In your 50s and beyond, it’s incredibly important to maintain a healthy body weight. That’s because obesity gives you a higher risk of heart disease, high blood pressure, diabetes, and even cancer. On top of that, being overweight makes it harder to get back in shape because it limits your ability to be physically active. So if you’re looking to enjoy a healthy and happy life for years to come, it’s critical to slash the fat and get lean. We have nine of the best free weight exercises for faster weight loss after 50, so gear up.
The way to turbocharge your weight loss journey is to use “free weight” training. Free weights are basically anything that’s weighted (surprise!) and not supported or guided by anything else—examples include dumbbells, kettlebells, barbells, sandbags, medicine balls, weight plates, etc. The reason these are so effective at weight loss is that you have to control the weight entirely by yourself. This forces more muscles to work—and work harder—than if something was stabilizing you or the weight like a machine.
Ready to give these tools a try? Read on for the nine best free weight exercises for faster weight loss after 50, no matter your age or experience in the gym. And when you’re finished, don’t miss out on People Who Lost 10 Pounds in a Month Reveal Their 4 Best Workout Habits.
Whether you’re 15 or 50, the squat works wonders. It burns a lot of calories as your entire body works—including your core and upper body—to lift and stabilize the weight. You’ll improve your strength as well as your cardio!
Grab the end of one dumbbell in both hands and hold it by your chest with your elbows underneath. Stand shoulder-width apart with your toes slightly out. Start the movement by sitting backward and spreading your knees apart. Descend below parallel while keeping your lower back flat. At the bottom, drive through your heels, and keep your knees apart.
If you’re a beginner or coming back from a long break, a normal squat might be a little difficult. With this variation, you have a counterweight so you can get into good positions and learn to squat correctly.
Hold a five to 10-pound weight plate with both hands in front of your chest. Stand shoulder-width apart with your toes slightly out. Start the movement by sitting backward and spreading your knees apart. As you descend, extend the plate straight out in front of you. Descend below parallel while keeping your lower back flat. At the bottom, drive through your heels and keep your knees apart.
This is one of the most simple ways to strengthen the legs in your quads and your glutes. Even better, it carries over perfectly well to daily life—like any time you walk upstairs or go uphill.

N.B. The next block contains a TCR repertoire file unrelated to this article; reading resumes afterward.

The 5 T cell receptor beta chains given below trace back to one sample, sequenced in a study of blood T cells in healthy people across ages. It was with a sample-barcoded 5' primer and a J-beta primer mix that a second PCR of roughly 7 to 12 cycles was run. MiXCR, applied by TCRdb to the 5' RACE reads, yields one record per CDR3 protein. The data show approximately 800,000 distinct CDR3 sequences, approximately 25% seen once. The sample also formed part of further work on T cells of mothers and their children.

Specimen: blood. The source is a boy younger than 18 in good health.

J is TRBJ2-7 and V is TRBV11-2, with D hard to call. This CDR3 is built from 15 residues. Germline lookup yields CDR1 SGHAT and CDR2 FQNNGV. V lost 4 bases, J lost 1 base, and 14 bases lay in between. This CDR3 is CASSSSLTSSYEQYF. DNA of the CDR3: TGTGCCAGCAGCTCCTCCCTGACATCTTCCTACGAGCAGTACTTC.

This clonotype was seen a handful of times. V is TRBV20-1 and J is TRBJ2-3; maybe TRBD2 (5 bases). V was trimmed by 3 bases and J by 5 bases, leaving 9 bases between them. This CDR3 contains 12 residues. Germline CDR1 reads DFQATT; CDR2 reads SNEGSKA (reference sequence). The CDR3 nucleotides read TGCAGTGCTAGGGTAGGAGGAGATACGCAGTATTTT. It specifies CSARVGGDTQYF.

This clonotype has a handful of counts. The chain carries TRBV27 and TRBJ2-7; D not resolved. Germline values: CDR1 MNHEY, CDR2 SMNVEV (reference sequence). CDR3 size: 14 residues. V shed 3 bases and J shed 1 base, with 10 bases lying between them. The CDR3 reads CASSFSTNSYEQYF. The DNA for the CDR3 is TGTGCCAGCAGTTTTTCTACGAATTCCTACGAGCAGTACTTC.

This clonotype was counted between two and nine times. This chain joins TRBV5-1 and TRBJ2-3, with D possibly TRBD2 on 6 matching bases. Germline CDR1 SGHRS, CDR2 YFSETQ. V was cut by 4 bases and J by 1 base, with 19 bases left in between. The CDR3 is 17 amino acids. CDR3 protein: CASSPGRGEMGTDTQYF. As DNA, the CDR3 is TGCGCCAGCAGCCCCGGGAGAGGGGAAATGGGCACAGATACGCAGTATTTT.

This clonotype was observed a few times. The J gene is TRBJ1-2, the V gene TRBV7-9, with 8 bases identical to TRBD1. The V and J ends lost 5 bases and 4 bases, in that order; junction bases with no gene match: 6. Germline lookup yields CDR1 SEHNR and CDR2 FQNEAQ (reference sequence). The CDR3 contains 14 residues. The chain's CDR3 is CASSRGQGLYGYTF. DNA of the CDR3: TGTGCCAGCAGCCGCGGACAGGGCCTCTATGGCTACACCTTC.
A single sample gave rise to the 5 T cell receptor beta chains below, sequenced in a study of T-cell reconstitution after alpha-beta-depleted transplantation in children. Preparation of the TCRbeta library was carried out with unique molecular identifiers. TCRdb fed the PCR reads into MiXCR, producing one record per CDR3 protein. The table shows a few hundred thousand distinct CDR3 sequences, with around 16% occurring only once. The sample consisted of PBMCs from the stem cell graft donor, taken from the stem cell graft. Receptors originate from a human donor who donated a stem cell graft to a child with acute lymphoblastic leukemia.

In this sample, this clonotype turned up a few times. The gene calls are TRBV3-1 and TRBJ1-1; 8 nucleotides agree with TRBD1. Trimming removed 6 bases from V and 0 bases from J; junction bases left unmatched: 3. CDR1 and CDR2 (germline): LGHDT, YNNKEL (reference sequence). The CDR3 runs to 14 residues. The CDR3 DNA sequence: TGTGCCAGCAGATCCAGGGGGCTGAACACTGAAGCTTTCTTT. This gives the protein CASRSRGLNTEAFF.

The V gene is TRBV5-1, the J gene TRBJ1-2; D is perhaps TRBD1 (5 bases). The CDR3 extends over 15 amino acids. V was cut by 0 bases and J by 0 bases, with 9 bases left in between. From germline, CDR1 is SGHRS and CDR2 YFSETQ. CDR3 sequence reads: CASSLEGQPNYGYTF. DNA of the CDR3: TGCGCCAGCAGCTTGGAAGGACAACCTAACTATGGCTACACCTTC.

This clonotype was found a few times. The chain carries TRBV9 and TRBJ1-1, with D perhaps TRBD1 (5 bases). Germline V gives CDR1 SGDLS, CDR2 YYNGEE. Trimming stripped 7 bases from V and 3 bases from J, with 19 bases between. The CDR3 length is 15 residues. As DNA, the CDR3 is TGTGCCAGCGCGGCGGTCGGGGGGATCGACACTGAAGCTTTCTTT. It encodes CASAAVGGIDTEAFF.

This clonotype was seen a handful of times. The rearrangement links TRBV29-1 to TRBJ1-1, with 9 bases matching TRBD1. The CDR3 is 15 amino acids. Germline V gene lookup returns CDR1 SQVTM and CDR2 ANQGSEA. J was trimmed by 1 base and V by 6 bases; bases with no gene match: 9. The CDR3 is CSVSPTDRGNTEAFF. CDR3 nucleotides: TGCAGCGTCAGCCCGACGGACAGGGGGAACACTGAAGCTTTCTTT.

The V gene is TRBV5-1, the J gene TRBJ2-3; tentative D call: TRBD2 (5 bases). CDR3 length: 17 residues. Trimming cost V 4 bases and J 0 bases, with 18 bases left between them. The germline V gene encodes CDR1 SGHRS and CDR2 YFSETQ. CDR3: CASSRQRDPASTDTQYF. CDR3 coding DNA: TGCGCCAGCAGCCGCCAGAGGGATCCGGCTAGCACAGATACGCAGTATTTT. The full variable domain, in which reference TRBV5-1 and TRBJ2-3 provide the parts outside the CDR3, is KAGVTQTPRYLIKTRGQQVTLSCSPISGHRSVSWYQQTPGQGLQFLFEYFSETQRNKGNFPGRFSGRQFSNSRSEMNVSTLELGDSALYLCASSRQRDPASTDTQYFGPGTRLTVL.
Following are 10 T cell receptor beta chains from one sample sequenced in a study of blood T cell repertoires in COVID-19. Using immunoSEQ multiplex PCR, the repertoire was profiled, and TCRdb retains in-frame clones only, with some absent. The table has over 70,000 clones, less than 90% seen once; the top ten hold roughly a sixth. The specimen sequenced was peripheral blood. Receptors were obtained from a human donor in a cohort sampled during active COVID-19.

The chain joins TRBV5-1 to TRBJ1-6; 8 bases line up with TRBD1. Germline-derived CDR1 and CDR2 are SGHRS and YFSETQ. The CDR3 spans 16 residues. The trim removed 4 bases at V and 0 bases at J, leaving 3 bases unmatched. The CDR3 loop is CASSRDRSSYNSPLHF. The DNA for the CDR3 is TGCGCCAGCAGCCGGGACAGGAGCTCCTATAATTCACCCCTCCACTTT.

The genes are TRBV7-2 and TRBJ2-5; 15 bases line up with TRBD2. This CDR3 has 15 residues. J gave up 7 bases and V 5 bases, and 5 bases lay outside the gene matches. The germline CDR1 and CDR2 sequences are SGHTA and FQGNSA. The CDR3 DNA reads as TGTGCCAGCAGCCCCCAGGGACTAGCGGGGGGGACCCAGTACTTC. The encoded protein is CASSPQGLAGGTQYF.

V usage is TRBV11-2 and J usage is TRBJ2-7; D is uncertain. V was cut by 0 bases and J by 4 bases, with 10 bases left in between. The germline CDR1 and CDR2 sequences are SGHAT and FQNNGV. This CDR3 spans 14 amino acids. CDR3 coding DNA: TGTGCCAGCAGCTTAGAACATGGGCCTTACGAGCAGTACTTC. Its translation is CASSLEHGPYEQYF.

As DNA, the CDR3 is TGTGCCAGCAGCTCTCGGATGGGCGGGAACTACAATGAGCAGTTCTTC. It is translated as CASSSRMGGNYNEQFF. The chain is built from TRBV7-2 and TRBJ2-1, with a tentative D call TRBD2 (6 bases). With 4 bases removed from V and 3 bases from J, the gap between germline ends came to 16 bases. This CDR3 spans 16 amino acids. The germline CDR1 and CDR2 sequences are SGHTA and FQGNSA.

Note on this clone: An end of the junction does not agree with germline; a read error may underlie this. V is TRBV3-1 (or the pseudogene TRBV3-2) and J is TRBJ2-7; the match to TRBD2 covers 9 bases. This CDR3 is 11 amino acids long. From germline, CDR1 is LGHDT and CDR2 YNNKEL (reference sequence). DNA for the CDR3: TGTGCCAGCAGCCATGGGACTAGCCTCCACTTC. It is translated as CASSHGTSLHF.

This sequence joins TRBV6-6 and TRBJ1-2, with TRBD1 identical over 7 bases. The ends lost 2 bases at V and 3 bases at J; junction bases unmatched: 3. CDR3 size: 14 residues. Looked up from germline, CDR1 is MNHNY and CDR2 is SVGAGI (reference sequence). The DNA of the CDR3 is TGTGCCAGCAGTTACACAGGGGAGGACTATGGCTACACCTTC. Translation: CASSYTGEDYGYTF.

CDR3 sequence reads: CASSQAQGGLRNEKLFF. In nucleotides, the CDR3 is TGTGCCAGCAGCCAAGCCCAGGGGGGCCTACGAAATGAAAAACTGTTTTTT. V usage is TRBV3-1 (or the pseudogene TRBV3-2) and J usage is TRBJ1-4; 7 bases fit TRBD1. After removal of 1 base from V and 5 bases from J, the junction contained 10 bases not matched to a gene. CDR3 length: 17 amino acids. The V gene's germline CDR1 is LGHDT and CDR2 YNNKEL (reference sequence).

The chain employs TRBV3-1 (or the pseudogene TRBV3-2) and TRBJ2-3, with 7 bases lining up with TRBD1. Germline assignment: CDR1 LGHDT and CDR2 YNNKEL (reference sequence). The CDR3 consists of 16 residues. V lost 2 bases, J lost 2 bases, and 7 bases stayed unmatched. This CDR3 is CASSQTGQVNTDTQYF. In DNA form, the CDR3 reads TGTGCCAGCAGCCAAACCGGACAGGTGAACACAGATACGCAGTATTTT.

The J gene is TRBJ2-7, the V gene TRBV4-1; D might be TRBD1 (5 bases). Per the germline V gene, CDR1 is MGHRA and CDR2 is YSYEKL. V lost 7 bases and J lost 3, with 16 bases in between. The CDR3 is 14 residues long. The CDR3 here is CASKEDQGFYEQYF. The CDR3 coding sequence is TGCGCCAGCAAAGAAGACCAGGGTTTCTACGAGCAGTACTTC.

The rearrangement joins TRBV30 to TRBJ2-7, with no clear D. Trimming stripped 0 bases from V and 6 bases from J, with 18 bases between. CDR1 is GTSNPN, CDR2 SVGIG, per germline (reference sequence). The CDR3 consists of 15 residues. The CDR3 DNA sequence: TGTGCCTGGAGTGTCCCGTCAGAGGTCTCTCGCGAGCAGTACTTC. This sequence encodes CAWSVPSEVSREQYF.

While holding a dumbbell in each hand, place one foot on a box or bench. Pull all your weight on that foot and drive yourself up by pushing through your heel. Avoid pushing off with your bottom leg.
For more weight loss, make your exercises more complex and demanding. The split squat helps you do that because it forces you to target each leg at once so you’re exercising for twice as long and you’re getting more impact on your core and stabilizing muscles.
Stand with one foot about three feet in front of the other so that your knees make two 90-degree angles at the bottom. Hold a dumbbell in each hand. Drop straight down, and drive with your front heel. Don’t let your front knee drift past your toe.
Rows are an essential exercise to strengthen your back, which helps improve your physique as well as your posture. (Your shoulders will thank you.) This is a great exercise for beginners because you’ll use a bench for extra stability.
Facing parallel to a bench, place your right hand and right knee on the bench, getting your torso parallel to the ground. Grab a dumbbell with your left hand, squeeze your shoulder blades, and row.
As people age, they lose strength in their fast-twitch muscles. To prevent this, train those muscles with quick, explosive movements that are safe for your muscles, joints, and bones. Medicine balls are great for this because you can throw and slam them and they can take a beating.
Grab a large medicine ball and, while standing in an athletic position, bring the ball above your head and slam it as hard as you can into the ground. Keep your abs braced throughout. Repeat.
Many people over 50 have nagging shoulder or back issues, which makes it difficult to push a weight overhead. Instead, use the “scaption,” which targets similar muscles without putting your joints in strenuous positions.
Grab two dumbbells, and hold them at your sides. Stand tall with your shoulder blades squeezed together and your glutes tight. Raise the dumbbells to your sides and slightly in front of you (about 30 degrees in front of you) to shoulder height. Repeat.
If you want a lean, strong, and fit body, strengthen your backside—namely your glutes and hamstrings. Instead of deadlifts, which can put a strain on your lower back if you don’t use good technique, hip thrusts target those muscles in a safer way.
With your shoulders on a bench and a barbell on your hips, lower and drive your hips to full extension. Push through your heels and squeeze your glutes at the top. For your protection, place the barbell on a thick pad.
Carries are a super effective way to combine cardiovascular training with strength and muscular endurance. These also help in daily life because you’ll often have to pick up and carry heavy things from groceries to grandkids.
Grab a heavy dumbbell or kettlebell in one hand, keep your chest up and shoulder blades squeezed, and walk. Then, switch hands and repeat.